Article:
The committee recommencis CDC develop and offer journalists training materials and opportunities specifically (lesigne(1 for the media, explaining the program's clinical components, providing the best available scientific evidence, and dedicating staff experts to provide technical support to media representatives. Training and Education The committee recommends that all print materials addressed to a diverse audience (e.g., the public) should be easily read ant! understood by all members of that audience. Also, all communication materials in other languages should be culturally appropriate. The committee recommencis that eclucational and training materials be tested for ease of comprehension with samples representing a cross-section of the sex, race, ethnicity, and level of education. Data to Assess Vaccine and Program Safety The committee recommends that a data field be acIded to PVS to indicate which version of the Pre-Vaccination Information Packet was provident to the vaccines, in order to document what information was given to the vaccinee prior to consent. The committee recommends that CDC consider adding a data field to HSVMS to indicate whether a serious adverse event occurred or whether a VAERS report was filed (understanding that more complete information about circumstances surrounding the adverse event will be entered into VAERS and the Active Surveillance System). i The committee recommends that CDC work to ensure that a qualified health professional monitors, conducts a "take" reading, ant! provides a regular vaccination site inspection for each vaccinee in the program, ant! enters the relevant data into the appropriate smallpox vaccination program (lata system. .. . - The committee recommends that whenever the ACIP working group issues finclings/recommenciations to the ACTP and through it to the Director of CDC, it carefully consider concurrent release to the public, and do so if it would be in the interest of transparency ant} maintaining the public's trust in the program. The committee recommencis that CDC be very clear about what types of adverse events will be reported to the public and when. The committee recommends that the vaccination report webpage use categories that correspond to the categories presented in the MMWR adverse event reports. 6 31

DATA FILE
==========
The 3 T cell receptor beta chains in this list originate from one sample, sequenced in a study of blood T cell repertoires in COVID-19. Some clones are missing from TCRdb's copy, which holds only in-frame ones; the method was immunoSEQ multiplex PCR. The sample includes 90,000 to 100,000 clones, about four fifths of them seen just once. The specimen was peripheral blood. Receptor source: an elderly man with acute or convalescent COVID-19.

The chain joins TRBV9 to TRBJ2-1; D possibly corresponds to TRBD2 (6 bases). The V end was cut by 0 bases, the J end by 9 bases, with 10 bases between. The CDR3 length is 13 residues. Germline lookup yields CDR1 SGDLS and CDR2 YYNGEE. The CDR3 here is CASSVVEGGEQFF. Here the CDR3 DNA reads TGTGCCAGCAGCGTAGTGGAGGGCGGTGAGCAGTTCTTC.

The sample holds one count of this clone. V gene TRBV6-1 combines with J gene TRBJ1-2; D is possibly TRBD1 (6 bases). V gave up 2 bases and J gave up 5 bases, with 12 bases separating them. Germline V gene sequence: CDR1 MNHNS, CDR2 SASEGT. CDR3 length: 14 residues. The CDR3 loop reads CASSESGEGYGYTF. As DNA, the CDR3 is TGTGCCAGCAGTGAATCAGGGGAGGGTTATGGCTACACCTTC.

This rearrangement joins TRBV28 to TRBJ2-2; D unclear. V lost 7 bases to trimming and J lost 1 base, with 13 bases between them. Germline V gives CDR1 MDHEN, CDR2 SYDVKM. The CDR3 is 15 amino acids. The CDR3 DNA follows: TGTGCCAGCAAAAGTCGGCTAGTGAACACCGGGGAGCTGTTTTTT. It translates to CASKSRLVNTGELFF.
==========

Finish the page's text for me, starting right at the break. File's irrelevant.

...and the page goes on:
The committee recommends that CDC report on a regular basis how effective screening practices have been at identifying contraindications (e.g., pregnancy, HIV status, eczema or atopic dermatitis prior to vaccination. The committee recommends that CDC work with DoD to decide how adverse events that involve both the civilian and military populations will be reported. Compensation The committee recommencis that CDC gather data on the reasons why potential vaccinees are clecTining vaccination, and document the extent to which lack of compensation is identified as a barrier, among other possible barriers (e.g., uncertainty surrounding risk of smallpox, fear of transmitting virus to contacts, extent to which local programs are encouraging vaccination). The committee recommends that the compensation language be easy to read and understandable to a wicle range of audiences. The committee recommencis that potential vaccinees be reminded of the current compensation situation before they formally give their consent to be vaccinated. Funding The committee recommends that this inquiry be broad in scope, and include not only cost to local and state health departments, but also the financial impact on the provision of other essential public health services, the costs incurred by participating hospitals, and estimates of costs of expanding the vaccination program to additional health care and public health workers, and emergency first responders. ~- 32